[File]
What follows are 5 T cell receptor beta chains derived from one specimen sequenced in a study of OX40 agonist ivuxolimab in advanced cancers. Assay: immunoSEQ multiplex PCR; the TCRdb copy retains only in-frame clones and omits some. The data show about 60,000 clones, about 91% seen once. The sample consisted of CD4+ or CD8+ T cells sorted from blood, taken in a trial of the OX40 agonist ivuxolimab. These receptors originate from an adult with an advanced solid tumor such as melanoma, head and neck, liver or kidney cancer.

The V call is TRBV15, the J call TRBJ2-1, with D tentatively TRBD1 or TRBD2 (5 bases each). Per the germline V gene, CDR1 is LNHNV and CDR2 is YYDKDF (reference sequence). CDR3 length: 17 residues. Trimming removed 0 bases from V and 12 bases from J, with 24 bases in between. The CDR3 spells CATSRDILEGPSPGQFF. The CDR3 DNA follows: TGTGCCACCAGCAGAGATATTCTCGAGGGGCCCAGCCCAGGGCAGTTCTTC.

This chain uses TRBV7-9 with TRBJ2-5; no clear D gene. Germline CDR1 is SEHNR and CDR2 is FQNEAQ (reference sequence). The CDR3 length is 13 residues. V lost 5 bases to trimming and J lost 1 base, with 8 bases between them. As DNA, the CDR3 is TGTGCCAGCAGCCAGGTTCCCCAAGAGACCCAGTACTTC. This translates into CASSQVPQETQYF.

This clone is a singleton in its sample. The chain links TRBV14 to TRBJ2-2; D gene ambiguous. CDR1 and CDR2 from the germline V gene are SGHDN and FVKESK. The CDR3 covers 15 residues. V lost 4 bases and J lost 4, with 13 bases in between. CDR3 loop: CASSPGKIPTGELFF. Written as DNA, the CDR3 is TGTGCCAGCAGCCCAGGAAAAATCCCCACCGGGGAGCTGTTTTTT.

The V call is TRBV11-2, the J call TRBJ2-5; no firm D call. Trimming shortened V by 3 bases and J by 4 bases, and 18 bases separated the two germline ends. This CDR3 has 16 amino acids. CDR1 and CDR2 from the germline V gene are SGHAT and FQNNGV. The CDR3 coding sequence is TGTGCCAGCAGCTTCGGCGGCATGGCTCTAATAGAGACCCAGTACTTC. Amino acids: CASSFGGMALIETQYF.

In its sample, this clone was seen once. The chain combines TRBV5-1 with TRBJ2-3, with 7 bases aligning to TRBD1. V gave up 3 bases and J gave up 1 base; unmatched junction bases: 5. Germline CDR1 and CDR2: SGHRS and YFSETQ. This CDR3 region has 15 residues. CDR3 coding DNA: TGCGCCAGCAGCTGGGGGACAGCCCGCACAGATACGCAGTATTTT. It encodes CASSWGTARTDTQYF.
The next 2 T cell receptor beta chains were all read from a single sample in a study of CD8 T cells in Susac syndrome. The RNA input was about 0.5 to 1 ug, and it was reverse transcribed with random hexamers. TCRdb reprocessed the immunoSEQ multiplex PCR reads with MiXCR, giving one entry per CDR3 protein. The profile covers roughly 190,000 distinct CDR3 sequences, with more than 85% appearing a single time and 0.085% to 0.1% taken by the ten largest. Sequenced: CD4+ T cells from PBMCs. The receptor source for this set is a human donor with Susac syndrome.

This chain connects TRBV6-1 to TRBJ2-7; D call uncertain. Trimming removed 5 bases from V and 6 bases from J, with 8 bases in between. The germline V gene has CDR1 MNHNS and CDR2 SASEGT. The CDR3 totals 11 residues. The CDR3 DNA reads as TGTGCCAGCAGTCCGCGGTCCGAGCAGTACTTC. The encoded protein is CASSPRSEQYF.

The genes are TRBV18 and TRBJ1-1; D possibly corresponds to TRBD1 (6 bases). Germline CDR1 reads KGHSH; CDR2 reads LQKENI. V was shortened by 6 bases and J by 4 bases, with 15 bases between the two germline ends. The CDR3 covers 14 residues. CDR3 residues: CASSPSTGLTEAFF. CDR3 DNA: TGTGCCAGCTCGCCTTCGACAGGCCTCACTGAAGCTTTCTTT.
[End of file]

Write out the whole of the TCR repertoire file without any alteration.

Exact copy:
What follows are 5 T cell receptor beta chains derived from one specimen sequenced in a study of OX40 agonist ivuxolimab in advanced cancers. Assay: immunoSEQ multiplex PCR; the TCRdb copy retains only in-frame clones and omits some. The data show about 60,000 clones, about 91% seen once. The sample consisted of CD4+ or CD8+ T cells sorted from blood, taken in a trial of the OX40 agonist ivuxolimab. These receptors originate from an adult with an advanced solid tumor such as melanoma, head and neck, liver or kidney cancer.

The V call is TRBV15, the J call TRBJ2-1, with D tentatively TRBD1 or TRBD2 (5 bases each). Per the germline V gene, CDR1 is LNHNV and CDR2 is YYDKDF (reference sequence). CDR3 length: 17 residues. Trimming removed 0 bases from V and 12 bases from J, with 24 bases in between. The CDR3 spells CATSRDILEGPSPGQFF. The CDR3 DNA follows: TGTGCCACCAGCAGAGATATTCTCGAGGGGCCCAGCCCAGGGCAGTTCTTC.

This chain uses TRBV7-9 with TRBJ2-5; no clear D gene. Germline CDR1 is SEHNR and CDR2 is FQNEAQ (reference sequence). The CDR3 length is 13 residues. V lost 5 bases to trimming and J lost 1 base, with 8 bases between them. As DNA, the CDR3 is TGTGCCAGCAGCCAGGTTCCCCAAGAGACCCAGTACTTC. This translates into CASSQVPQETQYF.

This clone is a singleton in its sample. The chain links TRBV14 to TRBJ2-2; D gene ambiguous. CDR1 and CDR2 from the germline V gene are SGHDN and FVKESK. The CDR3 covers 15 residues. V lost 4 bases and J lost 4, with 13 bases in between. CDR3 loop: CASSPGKIPTGELFF. Written as DNA, the CDR3 is TGTGCCAGCAGCCCAGGAAAAATCCCCACCGGGGAGCTGTTTTTT.

The V call is TRBV11-2, the J call TRBJ2-5; no firm D call. Trimming shortened V by 3 bases and J by 4 bases, and 18 bases separated the two germline ends. This CDR3 has 16 amino acids. CDR1 and CDR2 from the germline V gene are SGHAT and FQNNGV. The CDR3 coding sequence is TGTGCCAGCAGCTTCGGCGGCATGGCTCTAATAGAGACCCAGTACTTC. Amino acids: CASSFGGMALIETQYF.

In its sample, this clone was seen once. The chain combines TRBV5-1 with TRBJ2-3, with 7 bases aligning to TRBD1. V gave up 3 bases and J gave up 1 base; unmatched junction bases: 5. Germline CDR1 and CDR2: SGHRS and YFSETQ. This CDR3 region has 15 residues. CDR3 coding DNA: TGCGCCAGCAGCTGGGGGACAGCCCGCACAGATACGCAGTATTTT. It encodes CASSWGTARTDTQYF.
The next 2 T cell receptor beta chains were all read from a single sample in a study of CD8 T cells in Susac syndrome. The RNA input was about 0.5 to 1 ug, and it was reverse transcribed with random hexamers. TCRdb reprocessed the immunoSEQ multiplex PCR reads with MiXCR, giving one entry per CDR3 protein. The profile covers roughly 190,000 distinct CDR3 sequences, with more than 85% appearing a single time and 0.085% to 0.1% taken by the ten largest. Sequenced: CD4+ T cells from PBMCs. The receptor source for this set is a human donor with Susac syndrome.

This chain connects TRBV6-1 to TRBJ2-7; D call uncertain. Trimming removed 5 bases from V and 6 bases from J, with 8 bases in between. The germline V gene has CDR1 MNHNS and CDR2 SASEGT. The CDR3 totals 11 residues. The CDR3 DNA reads as TGTGCCAGCAGTCCGCGGTCCGAGCAGTACTTC. The encoded protein is CASSPRSEQYF.

The genes are TRBV18 and TRBJ1-1; D possibly corresponds to TRBD1 (6 bases). Germline CDR1 reads KGHSH; CDR2 reads LQKENI. V was shortened by 6 bases and J by 4 bases, with 15 bases between the two germline ends. The CDR3 covers 14 residues. CDR3 residues: CASSPSTGLTEAFF. CDR3 DNA: TGTGCCAGCTCGCCTTCGACAGGCCTCACTGAAGCTTTCTTT.